Ratings Key



★★★★
= Excellent. The best the genre has to offer.
★★★
1/2 = Very Good. Perhaps not "perfect," but undoubtedly a must-see.
★★★ = Good. Accomplishes what it sets out to do and does it well.
★★1/2 = Fair. Clearly flawed and nothing spectacular, but competently made. OK entertainment.
★★ = Mediocre. Either highly uneven or by-the-numbers and uninspired.
1/2 = Bad. Very little to recommend.
= Very Bad. An absolute chore to sit through.
NO STARS! = Abysmal. Unwatchable dreck that isn't even bad-movie amusing.
SBIG = So Bad It's Good. Technically awful movies with massive entertainment value.

Monday, June 1, 2009

Prediction, The (1960) (TV)

...aka: Thriller: The Prediction

Directed by:
John Brahm

The popular Thriller series hosted by horror legend Boris Karloff ran from Fall 1960 to Spring 1962 on NBC and made an impact on lots of kids during its day, including a young Stephen King, who has called it "the best horror series ever put on TV." Unfortunately, of the 60+ episodes that were made, only six of them were officially released. This, along with "The Grim Reaper," "The Incredible Doktor Markesan," "Masquerade," "The Premature Burial" and "The Terror in Teakwood" were all issued (separatly) on VHS in 1996 by MCA/Universal. And sadly, that was it. Even though some (bootleg) sites offer the entire series on DVD-R, this has yet to see the legitimate box set release it deserves. "The Prediction" (episode 10 of the first season) was directed by John Brahm, who previously made the very good Jack the Ripper-inspired THE LODGER in 1944 and the hard-to-find Vincent Price vehicle THE MAD MAGICIAN ten years later, and would go on to direct 12 entries of the Thriller series. This particular episode is also noteworthy for being the first and only time in Season 1 where Karloff got to host and play a major acting role in the story.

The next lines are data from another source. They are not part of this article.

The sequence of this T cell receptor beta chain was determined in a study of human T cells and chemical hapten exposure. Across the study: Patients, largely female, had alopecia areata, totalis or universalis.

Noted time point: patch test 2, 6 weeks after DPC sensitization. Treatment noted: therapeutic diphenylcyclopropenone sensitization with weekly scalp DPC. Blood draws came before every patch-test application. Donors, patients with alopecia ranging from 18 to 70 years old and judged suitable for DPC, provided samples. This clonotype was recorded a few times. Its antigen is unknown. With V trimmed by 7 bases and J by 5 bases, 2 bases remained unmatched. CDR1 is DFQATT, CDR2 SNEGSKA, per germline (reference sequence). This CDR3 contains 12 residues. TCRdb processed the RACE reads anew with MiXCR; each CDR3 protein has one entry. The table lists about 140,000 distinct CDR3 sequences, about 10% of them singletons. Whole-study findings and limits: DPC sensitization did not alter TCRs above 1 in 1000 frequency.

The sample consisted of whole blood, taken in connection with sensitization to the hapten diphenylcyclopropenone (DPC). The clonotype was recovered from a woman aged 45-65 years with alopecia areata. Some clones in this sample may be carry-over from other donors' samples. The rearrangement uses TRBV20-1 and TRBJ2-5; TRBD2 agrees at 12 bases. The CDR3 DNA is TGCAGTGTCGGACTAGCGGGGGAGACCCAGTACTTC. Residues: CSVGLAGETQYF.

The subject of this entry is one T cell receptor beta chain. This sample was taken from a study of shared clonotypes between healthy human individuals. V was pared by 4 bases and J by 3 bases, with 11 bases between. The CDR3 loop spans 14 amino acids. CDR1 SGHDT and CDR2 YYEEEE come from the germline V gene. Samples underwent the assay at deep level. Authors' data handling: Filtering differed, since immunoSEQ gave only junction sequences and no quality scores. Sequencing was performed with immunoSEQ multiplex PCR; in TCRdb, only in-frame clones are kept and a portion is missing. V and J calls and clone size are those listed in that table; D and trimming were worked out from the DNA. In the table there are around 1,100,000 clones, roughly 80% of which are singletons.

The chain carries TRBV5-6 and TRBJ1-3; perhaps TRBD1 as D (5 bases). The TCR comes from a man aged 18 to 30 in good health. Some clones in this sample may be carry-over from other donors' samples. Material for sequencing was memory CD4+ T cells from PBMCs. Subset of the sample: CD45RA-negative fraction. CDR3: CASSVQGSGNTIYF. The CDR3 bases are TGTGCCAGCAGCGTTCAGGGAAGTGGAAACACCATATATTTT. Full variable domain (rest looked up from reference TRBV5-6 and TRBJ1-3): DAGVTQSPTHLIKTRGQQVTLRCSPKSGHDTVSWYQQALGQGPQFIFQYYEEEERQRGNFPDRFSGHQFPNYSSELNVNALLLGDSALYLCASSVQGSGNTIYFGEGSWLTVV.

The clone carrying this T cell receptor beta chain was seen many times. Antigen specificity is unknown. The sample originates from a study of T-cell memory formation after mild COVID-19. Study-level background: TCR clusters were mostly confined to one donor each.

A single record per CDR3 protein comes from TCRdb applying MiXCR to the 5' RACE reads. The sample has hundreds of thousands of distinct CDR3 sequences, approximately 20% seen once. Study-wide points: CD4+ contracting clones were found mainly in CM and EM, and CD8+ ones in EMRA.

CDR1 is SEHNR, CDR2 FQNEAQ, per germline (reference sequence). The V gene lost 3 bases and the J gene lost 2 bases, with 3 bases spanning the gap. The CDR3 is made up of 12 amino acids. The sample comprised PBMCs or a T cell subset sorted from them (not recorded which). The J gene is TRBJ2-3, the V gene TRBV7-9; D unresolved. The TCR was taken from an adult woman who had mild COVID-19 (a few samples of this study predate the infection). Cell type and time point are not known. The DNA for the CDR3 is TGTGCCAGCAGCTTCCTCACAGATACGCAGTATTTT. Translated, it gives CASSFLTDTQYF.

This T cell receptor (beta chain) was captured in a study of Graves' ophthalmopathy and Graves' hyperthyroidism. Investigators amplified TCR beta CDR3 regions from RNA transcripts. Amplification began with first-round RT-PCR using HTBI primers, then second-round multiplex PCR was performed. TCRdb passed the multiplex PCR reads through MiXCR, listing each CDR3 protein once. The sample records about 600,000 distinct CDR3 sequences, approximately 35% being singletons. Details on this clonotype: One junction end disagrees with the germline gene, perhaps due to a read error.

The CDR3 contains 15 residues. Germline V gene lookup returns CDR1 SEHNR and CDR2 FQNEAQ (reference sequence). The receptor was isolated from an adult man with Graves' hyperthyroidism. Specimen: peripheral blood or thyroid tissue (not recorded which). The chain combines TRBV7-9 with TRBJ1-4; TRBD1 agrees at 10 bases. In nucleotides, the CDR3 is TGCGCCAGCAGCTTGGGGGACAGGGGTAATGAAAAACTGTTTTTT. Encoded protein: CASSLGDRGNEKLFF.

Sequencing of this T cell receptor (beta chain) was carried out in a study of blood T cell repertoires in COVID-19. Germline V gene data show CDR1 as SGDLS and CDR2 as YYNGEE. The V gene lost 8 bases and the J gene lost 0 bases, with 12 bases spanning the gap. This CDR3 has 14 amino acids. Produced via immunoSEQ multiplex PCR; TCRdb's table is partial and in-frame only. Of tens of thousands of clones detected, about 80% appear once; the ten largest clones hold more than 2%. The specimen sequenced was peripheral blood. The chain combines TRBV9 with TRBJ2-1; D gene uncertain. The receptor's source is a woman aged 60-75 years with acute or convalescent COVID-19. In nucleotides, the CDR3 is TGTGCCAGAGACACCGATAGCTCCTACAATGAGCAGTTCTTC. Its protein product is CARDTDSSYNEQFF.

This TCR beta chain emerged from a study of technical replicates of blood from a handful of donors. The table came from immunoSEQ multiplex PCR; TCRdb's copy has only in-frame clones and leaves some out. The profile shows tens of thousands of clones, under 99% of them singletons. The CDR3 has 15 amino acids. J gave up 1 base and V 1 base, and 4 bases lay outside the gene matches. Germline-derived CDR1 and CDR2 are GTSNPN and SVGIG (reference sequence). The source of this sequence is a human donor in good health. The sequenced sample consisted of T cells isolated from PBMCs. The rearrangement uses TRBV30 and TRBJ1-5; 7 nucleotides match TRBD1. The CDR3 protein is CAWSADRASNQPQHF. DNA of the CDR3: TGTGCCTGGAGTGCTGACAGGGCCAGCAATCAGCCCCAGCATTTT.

"The Prediction" opens with a comic stage act from Clay Mace aka "Mace the Mentalist" (Karloff in a fake beard, turban and cape), from all indications a phony psychic for entertainment purposes only, who ends up seeing something horrifying about to occur at a boxing match. His premonition comes true and a fighter is accidentally killed. Karloff's pretty young stage assistant Maureen (Audrey Dalton) is in love with handsome Grant (Alexander Davion), but her no-good, alcoholic father/manager Roscoe (Alan Caillou) - who's riding off his daughter's coattails - disapproves of the union. Mace has another cryptic vision about the father being murdered after collecting money from the boxing-match-gone-awry and it also comes true. Now free to do as she decides, Maureen decides it's time to move on and start her life with Grant, who has just gotten a lucrative job offer in Italy. Unfortunately for them, Mace has yet another premonition about someone getting killed on their trip there. Soon after Maureen and Grant leave, Mace convinces his manager Gus (Abraham Sofaer) to try to catch up to the couple before it's too late.

Though watchable for the most part, with a little suspense at the end and a (rather predictable) twist ending, this episode wasn't nearly as good as the other Thriller episode ("The Incredible Doktor Markesan") I watched this evening. On the plus side, the performances are decent. Karloff and Dalton's relationship is done in a rather touching father-daughter sort of way, and the two actors play off one another well, but the supernatural aspects are half-baked and not so satisfying. No explanation is given as to why Karloff's character suddenly develops strong ESP abilities, while there's also no explanation why the deaths and accidents are suddenly happening with such regularity. Hell, at one point Karloff even saves Sofaer's live from a falling sandbag!

★★

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